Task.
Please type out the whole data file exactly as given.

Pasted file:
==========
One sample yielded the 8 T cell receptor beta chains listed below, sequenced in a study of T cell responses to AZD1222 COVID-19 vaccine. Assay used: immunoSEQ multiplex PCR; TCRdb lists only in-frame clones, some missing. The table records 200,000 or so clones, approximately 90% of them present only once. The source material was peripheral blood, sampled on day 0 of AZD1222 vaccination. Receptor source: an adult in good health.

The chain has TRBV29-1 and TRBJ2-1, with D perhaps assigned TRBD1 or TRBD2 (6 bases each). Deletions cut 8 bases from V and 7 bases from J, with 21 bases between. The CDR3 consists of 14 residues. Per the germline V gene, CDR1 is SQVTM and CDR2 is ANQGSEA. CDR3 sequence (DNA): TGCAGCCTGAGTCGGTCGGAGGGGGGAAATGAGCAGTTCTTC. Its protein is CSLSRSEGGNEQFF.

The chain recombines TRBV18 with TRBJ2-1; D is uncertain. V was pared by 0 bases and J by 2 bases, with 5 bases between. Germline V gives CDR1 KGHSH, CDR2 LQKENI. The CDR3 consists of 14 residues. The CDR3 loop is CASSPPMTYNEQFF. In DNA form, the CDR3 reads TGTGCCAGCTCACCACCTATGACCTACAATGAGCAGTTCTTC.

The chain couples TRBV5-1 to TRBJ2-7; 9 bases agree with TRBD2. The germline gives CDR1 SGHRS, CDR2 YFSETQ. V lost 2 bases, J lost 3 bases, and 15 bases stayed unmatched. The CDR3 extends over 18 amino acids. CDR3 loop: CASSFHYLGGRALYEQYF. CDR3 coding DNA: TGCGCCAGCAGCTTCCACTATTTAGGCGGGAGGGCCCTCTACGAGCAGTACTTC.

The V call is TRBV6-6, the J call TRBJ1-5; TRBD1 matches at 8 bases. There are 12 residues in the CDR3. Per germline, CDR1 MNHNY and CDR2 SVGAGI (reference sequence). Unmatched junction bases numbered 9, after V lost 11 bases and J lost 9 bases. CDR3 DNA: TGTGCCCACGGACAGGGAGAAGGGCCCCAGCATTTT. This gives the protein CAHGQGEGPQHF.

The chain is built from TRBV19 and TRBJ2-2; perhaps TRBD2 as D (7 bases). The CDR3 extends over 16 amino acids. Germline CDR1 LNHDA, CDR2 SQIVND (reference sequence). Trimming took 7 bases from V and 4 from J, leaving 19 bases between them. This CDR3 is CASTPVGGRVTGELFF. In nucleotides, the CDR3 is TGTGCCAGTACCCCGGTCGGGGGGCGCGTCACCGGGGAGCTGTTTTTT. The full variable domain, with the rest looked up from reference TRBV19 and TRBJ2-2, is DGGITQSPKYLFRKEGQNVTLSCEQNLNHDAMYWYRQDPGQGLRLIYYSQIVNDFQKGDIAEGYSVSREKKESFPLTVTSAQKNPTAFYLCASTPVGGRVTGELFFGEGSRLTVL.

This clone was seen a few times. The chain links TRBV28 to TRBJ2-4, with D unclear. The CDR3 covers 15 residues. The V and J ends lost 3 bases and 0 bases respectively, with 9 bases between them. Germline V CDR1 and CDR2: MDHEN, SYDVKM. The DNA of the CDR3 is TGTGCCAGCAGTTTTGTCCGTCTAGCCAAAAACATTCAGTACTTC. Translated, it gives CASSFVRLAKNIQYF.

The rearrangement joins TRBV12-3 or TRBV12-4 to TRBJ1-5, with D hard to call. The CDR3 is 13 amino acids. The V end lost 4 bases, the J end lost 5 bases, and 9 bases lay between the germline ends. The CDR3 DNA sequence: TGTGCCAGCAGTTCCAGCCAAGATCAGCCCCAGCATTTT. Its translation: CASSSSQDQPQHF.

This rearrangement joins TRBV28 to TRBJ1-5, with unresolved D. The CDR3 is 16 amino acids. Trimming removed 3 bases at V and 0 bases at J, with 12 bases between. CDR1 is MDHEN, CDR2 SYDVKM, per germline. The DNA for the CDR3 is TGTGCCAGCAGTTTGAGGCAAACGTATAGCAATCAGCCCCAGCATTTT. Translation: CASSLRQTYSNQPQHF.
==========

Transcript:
One sample yielded the 8 T cell receptor beta chains listed below, sequenced in a study of T cell responses to AZD1222 COVID-19 vaccine. Assay used: immunoSEQ multiplex PCR; TCRdb lists only in-frame clones, some missing. The table records 200,000 or so clones, approximately 90% of them present only once. The source material was peripheral blood, sampled on day 0 of AZD1222 vaccination. Receptor source: an adult in good health.

The chain has TRBV29-1 and TRBJ2-1, with D perhaps assigned TRBD1 or TRBD2 (6 bases each). Deletions cut 8 bases from V and 7 bases from J, with 21 bases between. The CDR3 consists of 14 residues. Per the germline V gene, CDR1 is SQVTM and CDR2 is ANQGSEA. CDR3 sequence (DNA): TGCAGCCTGAGTCGGTCGGAGGGGGGAAATGAGCAGTTCTTC. Its protein is CSLSRSEGGNEQFF.

The chain recombines TRBV18 with TRBJ2-1; D is uncertain. V was pared by 0 bases and J by 2 bases, with 5 bases between. Germline V gives CDR1 KGHSH, CDR2 LQKENI. The CDR3 consists of 14 residues. The CDR3 loop is CASSPPMTYNEQFF. In DNA form, the CDR3 reads TGTGCCAGCTCACCACCTATGACCTACAATGAGCAGTTCTTC.

The chain couples TRBV5-1 to TRBJ2-7; 9 bases agree with TRBD2. The germline gives CDR1 SGHRS, CDR2 YFSETQ. V lost 2 bases, J lost 3 bases, and 15 bases stayed unmatched. The CDR3 extends over 18 amino acids. CDR3 loop: CASSFHYLGGRALYEQYF. CDR3 coding DNA: TGCGCCAGCAGCTTCCACTATTTAGGCGGGAGGGCCCTCTACGAGCAGTACTTC.

The V call is TRBV6-6, the J call TRBJ1-5; TRBD1 matches at 8 bases. There are 12 residues in the CDR3. Per germline, CDR1 MNHNY and CDR2 SVGAGI (reference sequence). Unmatched junction bases numbered 9, after V lost 11 bases and J lost 9 bases. CDR3 DNA: TGTGCCCACGGACAGGGAGAAGGGCCCCAGCATTTT. This gives the protein CAHGQGEGPQHF.

The chain is built from TRBV19 and TRBJ2-2; perhaps TRBD2 as D (7 bases). The CDR3 extends over 16 amino acids. Germline CDR1 LNHDA, CDR2 SQIVND (reference sequence). Trimming took 7 bases from V and 4 from J, leaving 19 bases between them. This CDR3 is CASTPVGGRVTGELFF. In nucleotides, the CDR3 is TGTGCCAGTACCCCGGTCGGGGGGCGCGTCACCGGGGAGCTGTTTTTT. The full variable domain, with the rest looked up from reference TRBV19 and TRBJ2-2, is DGGITQSPKYLFRKEGQNVTLSCEQNLNHDAMYWYRQDPGQGLRLIYYSQIVNDFQKGDIAEGYSVSREKKESFPLTVTSAQKNPTAFYLCASTPVGGRVTGELFFGEGSRLTVL.

This clone was seen a few times. The chain links TRBV28 to TRBJ2-4, with D unclear. The CDR3 covers 15 residues. The V and J ends lost 3 bases and 0 bases respectively, with 9 bases between them. Germline V CDR1 and CDR2: MDHEN, SYDVKM. The DNA of the CDR3 is TGTGCCAGCAGTTTTGTCCGTCTAGCCAAAAACATTCAGTACTTC. Translated, it gives CASSFVRLAKNIQYF.

The rearrangement joins TRBV12-3 or TRBV12-4 to TRBJ1-5, with D hard to call. The CDR3 is 13 amino acids. The V end lost 4 bases, the J end lost 5 bases, and 9 bases lay between the germline ends. The CDR3 DNA sequence: TGTGCCAGCAGTTCCAGCCAAGATCAGCCCCAGCATTTT. Its translation: CASSSSQDQPQHF.

This rearrangement joins TRBV28 to TRBJ1-5, with unresolved D. The CDR3 is 16 amino acids. Trimming removed 3 bases at V and 0 bases at J, with 12 bases between. CDR1 is MDHEN, CDR2 SYDVKM, per germline. The DNA for the CDR3 is TGTGCCAGCAGTTTGAGGCAAACGTATAGCAATCAGCCCCAGCATTTT. Translation: CASSLRQTYSNQPQHF.